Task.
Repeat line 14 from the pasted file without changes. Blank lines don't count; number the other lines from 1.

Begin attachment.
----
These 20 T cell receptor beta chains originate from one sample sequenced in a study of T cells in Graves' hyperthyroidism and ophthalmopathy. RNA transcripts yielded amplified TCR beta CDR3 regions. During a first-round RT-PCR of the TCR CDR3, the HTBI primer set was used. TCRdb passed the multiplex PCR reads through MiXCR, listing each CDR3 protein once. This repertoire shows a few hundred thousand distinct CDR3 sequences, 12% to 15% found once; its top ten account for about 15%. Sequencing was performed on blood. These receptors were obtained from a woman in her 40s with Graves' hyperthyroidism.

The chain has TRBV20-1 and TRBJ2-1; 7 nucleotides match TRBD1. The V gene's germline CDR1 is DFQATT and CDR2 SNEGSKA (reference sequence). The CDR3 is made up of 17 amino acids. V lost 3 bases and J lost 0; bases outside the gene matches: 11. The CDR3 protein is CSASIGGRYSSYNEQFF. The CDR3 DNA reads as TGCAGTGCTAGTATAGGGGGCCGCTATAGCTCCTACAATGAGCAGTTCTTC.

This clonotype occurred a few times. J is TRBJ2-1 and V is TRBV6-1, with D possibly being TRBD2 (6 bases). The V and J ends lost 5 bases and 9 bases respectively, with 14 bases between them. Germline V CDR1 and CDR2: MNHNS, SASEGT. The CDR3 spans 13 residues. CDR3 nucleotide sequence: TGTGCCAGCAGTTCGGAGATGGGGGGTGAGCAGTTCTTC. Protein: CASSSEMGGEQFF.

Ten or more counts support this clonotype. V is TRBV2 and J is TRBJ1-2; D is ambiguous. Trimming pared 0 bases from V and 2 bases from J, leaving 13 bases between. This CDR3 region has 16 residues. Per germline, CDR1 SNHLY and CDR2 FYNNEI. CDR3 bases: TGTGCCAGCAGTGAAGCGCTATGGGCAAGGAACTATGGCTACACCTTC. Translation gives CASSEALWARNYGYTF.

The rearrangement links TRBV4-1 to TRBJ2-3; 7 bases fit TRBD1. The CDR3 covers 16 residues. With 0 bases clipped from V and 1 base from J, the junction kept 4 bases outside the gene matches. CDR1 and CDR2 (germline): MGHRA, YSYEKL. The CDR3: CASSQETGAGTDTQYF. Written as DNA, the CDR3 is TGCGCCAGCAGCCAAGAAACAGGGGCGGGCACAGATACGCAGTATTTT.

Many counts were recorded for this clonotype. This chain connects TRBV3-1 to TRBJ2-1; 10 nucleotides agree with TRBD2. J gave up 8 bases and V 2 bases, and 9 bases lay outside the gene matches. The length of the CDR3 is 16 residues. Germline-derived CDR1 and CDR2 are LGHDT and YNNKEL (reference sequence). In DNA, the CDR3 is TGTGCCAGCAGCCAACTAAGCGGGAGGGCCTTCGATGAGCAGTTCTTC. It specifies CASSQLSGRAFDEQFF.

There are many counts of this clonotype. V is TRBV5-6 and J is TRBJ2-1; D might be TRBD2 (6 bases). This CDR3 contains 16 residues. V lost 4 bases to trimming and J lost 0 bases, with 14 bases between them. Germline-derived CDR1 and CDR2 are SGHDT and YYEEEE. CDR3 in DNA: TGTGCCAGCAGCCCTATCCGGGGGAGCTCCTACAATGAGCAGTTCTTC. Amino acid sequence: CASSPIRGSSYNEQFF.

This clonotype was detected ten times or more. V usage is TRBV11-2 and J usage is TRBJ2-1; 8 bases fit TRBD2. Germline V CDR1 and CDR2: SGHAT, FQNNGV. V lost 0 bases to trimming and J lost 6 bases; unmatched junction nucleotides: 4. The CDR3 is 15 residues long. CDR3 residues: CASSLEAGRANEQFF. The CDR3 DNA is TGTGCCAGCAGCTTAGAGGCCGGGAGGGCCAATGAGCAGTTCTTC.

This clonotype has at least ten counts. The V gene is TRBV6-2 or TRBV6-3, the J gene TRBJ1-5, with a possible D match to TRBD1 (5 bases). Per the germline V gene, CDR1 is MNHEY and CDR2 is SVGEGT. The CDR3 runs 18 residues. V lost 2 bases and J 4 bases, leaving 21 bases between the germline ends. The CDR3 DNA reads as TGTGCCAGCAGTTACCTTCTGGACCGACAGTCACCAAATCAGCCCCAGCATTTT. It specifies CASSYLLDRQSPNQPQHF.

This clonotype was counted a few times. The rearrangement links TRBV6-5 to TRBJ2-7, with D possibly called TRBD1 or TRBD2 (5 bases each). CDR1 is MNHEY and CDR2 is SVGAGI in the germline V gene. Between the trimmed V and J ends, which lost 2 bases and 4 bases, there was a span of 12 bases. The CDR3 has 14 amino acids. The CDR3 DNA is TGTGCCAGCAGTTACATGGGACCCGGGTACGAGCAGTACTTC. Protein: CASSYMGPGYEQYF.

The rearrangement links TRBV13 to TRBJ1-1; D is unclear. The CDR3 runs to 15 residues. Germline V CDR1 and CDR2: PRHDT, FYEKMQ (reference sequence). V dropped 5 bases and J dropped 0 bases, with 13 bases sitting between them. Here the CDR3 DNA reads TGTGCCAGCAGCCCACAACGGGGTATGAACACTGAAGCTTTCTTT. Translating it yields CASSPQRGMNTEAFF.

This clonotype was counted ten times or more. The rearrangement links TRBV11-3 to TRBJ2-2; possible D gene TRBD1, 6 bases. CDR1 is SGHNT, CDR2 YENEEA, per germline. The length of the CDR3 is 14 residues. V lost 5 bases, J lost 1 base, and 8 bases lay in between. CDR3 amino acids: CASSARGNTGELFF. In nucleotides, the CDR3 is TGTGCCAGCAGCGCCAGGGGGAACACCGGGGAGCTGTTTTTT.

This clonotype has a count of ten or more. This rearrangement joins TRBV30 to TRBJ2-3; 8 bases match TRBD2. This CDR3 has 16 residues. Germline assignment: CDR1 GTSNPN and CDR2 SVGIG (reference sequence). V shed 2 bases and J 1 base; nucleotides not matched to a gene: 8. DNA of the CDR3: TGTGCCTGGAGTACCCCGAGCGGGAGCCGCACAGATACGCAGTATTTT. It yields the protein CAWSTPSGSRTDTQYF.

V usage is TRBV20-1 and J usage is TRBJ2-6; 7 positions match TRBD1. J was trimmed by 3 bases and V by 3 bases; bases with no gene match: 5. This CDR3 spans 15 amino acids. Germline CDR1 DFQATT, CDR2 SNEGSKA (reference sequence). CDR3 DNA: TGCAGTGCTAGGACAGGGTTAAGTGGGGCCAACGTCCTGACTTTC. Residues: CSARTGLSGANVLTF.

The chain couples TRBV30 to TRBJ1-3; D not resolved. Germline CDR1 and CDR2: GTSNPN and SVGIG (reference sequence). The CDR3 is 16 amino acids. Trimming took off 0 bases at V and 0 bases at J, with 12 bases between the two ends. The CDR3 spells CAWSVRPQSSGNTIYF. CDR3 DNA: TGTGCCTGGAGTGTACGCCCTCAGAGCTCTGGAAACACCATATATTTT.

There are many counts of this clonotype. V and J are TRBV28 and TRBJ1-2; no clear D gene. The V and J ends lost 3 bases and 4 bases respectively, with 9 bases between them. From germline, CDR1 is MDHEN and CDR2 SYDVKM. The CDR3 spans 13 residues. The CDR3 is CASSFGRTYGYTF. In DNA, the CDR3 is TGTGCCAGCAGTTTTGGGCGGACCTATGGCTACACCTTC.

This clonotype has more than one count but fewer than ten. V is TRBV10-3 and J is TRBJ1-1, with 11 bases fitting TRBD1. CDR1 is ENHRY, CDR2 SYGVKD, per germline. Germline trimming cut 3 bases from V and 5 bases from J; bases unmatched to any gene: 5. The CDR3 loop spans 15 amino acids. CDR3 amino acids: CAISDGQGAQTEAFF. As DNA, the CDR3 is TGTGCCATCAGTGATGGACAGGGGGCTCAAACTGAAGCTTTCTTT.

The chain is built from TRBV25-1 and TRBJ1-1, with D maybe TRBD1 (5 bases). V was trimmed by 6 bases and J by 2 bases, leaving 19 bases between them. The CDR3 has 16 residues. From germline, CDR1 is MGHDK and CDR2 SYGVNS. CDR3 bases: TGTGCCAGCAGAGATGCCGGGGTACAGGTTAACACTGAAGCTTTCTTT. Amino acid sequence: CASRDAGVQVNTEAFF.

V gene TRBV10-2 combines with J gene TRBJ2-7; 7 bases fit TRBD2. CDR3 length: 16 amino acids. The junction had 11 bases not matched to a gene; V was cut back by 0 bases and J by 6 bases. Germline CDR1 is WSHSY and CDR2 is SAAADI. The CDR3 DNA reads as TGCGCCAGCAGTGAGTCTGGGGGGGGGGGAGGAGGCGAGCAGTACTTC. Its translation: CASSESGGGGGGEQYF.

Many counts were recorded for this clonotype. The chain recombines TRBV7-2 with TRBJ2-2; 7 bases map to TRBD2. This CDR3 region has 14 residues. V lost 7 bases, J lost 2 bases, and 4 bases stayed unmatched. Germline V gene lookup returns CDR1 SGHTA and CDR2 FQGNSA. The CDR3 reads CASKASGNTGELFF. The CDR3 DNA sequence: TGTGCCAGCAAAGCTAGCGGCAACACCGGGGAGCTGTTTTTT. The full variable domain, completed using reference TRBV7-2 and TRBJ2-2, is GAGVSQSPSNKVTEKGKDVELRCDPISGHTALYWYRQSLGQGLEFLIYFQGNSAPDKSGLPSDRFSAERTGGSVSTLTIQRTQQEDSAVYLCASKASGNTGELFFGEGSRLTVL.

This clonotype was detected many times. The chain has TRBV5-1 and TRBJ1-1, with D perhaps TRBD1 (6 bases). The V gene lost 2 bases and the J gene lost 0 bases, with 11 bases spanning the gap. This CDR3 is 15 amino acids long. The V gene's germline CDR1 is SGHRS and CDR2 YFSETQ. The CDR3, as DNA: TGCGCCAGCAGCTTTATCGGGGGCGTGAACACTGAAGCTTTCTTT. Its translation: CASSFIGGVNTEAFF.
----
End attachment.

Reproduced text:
V usage is TRBV20-1 and J usage is TRBJ2-6; 7 positions match TRBD1. J was trimmed by 3 bases and V by 3 bases; bases with no gene match: 5. This CDR3 spans 15 amino acids. Germline CDR1 DFQATT, CDR2 SNEGSKA (reference sequence). CDR3 DNA: TGCAGTGCTAGGACAGGGTTAAGTGGGGCCAACGTCCTGACTTTC. Residues: CSARTGLSGANVLTF.